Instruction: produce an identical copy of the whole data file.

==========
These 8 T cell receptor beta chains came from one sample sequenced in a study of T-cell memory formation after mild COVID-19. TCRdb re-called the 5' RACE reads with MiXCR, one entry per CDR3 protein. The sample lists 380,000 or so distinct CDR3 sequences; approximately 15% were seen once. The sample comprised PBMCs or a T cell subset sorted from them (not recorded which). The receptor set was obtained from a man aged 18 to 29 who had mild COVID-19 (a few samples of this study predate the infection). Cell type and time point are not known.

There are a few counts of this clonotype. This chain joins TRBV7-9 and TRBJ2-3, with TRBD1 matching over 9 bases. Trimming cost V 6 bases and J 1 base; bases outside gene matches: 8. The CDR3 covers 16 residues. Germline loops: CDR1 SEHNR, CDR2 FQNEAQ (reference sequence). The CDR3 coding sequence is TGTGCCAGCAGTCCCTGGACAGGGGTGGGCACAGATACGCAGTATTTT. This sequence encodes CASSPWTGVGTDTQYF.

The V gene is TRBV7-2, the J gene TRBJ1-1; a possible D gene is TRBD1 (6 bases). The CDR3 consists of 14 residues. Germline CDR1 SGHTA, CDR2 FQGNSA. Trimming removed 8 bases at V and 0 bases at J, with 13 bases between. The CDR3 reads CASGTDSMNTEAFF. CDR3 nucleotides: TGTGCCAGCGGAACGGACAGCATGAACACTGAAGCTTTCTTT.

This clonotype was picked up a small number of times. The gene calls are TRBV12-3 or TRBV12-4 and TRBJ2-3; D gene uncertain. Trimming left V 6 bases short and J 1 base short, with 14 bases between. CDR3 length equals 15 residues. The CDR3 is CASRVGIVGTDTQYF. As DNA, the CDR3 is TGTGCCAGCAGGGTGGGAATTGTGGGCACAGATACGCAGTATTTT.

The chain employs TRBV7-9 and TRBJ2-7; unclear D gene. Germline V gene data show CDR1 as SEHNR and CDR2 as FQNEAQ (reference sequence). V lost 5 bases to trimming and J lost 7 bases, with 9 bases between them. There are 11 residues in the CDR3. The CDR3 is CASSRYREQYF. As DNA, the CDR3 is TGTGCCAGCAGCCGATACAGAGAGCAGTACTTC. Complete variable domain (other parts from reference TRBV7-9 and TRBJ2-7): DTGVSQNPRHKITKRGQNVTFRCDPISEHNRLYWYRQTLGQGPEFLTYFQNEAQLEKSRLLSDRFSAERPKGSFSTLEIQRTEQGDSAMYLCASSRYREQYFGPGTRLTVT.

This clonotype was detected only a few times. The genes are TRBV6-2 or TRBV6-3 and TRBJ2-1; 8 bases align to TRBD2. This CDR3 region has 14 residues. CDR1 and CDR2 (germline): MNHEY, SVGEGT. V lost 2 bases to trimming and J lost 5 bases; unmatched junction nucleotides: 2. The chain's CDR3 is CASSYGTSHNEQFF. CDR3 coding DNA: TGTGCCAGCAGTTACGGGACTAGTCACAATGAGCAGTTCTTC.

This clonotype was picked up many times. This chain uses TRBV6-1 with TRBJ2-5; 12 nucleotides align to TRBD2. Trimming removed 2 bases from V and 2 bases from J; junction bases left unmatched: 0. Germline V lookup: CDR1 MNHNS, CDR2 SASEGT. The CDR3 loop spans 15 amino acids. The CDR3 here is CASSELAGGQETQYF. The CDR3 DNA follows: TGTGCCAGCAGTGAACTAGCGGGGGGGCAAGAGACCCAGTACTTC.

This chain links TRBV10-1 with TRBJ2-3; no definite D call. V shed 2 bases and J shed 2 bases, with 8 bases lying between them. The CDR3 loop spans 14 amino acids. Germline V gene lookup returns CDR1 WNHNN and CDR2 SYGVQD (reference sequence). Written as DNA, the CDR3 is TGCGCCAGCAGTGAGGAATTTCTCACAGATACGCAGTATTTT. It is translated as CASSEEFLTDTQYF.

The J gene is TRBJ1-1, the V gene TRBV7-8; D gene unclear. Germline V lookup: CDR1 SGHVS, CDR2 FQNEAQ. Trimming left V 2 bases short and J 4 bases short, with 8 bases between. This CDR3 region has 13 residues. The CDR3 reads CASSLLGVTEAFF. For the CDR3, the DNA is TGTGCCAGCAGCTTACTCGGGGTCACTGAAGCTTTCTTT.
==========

These 8 T cell receptor beta chains came from one sample sequenced in a study of T-cell memory formation after mild COVID-19. TCRdb re-called the 5' RACE reads with MiXCR, one entry per CDR3 protein. The sample lists 380,000 or so distinct CDR3 sequences; approximately 15% were seen once. The sample comprised PBMCs or a T cell subset sorted from them (not recorded which). The receptor set was obtained from a man aged 18 to 29 who had mild COVID-19 (a few samples of this study predate the infection). Cell type and time point are not known.

There are a few counts of this clonotype. This chain joins TRBV7-9 and TRBJ2-3, with TRBD1 matching over 9 bases. Trimming cost V 6 bases and J 1 base; bases outside gene matches: 8. The CDR3 covers 16 residues. Germline loops: CDR1 SEHNR, CDR2 FQNEAQ (reference sequence). The CDR3 coding sequence is TGTGCCAGCAGTCCCTGGACAGGGGTGGGCACAGATACGCAGTATTTT. This sequence encodes CASSPWTGVGTDTQYF.

The V gene is TRBV7-2, the J gene TRBJ1-1; a possible D gene is TRBD1 (6 bases). The CDR3 consists of 14 residues. Germline CDR1 SGHTA, CDR2 FQGNSA. Trimming removed 8 bases at V and 0 bases at J, with 13 bases between. The CDR3 reads CASGTDSMNTEAFF. CDR3 nucleotides: TGTGCCAGCGGAACGGACAGCATGAACACTGAAGCTTTCTTT.

This clonotype was picked up a small number of times. The gene calls are TRBV12-3 or TRBV12-4 and TRBJ2-3; D gene uncertain. Trimming left V 6 bases short and J 1 base short, with 14 bases between. CDR3 length equals 15 residues. The CDR3 is CASRVGIVGTDTQYF. As DNA, the CDR3 is TGTGCCAGCAGGGTGGGAATTGTGGGCACAGATACGCAGTATTTT.

The chain employs TRBV7-9 and TRBJ2-7; unclear D gene. Germline V gene data show CDR1 as SEHNR and CDR2 as FQNEAQ (reference sequence). V lost 5 bases to trimming and J lost 7 bases, with 9 bases between them. There are 11 residues in the CDR3. The CDR3 is CASSRYREQYF. As DNA, the CDR3 is TGTGCCAGCAGCCGATACAGAGAGCAGTACTTC. Complete variable domain (other parts from reference TRBV7-9 and TRBJ2-7): DTGVSQNPRHKITKRGQNVTFRCDPISEHNRLYWYRQTLGQGPEFLTYFQNEAQLEKSRLLSDRFSAERPKGSFSTLEIQRTEQGDSAMYLCASSRYREQYFGPGTRLTVT.

This clonotype was detected only a few times. The genes are TRBV6-2 or TRBV6-3 and TRBJ2-1; 8 bases align to TRBD2. This CDR3 region has 14 residues. CDR1 and CDR2 (germline): MNHEY, SVGEGT. V lost 2 bases to trimming and J lost 5 bases; unmatched junction nucleotides: 2. The chain's CDR3 is CASSYGTSHNEQFF. CDR3 coding DNA: TGTGCCAGCAGTTACGGGACTAGTCACAATGAGCAGTTCTTC.

This clonotype was picked up many times. This chain uses TRBV6-1 with TRBJ2-5; 12 nucleotides align to TRBD2. Trimming removed 2 bases from V and 2 bases from J; junction bases left unmatched: 0. Germline V lookup: CDR1 MNHNS, CDR2 SASEGT. The CDR3 loop spans 15 amino acids. The CDR3 here is CASSELAGGQETQYF. The CDR3 DNA follows: TGTGCCAGCAGTGAACTAGCGGGGGGGCAAGAGACCCAGTACTTC.

This chain links TRBV10-1 with TRBJ2-3; no definite D call. V shed 2 bases and J shed 2 bases, with 8 bases lying between them. The CDR3 loop spans 14 amino acids. Germline V gene lookup returns CDR1 WNHNN and CDR2 SYGVQD (reference sequence). Written as DNA, the CDR3 is TGCGCCAGCAGTGAGGAATTTCTCACAGATACGCAGTATTTT. It is translated as CASSEEFLTDTQYF.

The J gene is TRBJ1-1, the V gene TRBV7-8; D gene unclear. Germline V lookup: CDR1 SGHVS, CDR2 FQNEAQ. Trimming left V 2 bases short and J 4 bases short, with 8 bases between. This CDR3 region has 13 residues. The CDR3 reads CASSLLGVTEAFF. For the CDR3, the DNA is TGTGCCAGCAGCTTACTCGGGGTCACTGAAGCTTTCTTT.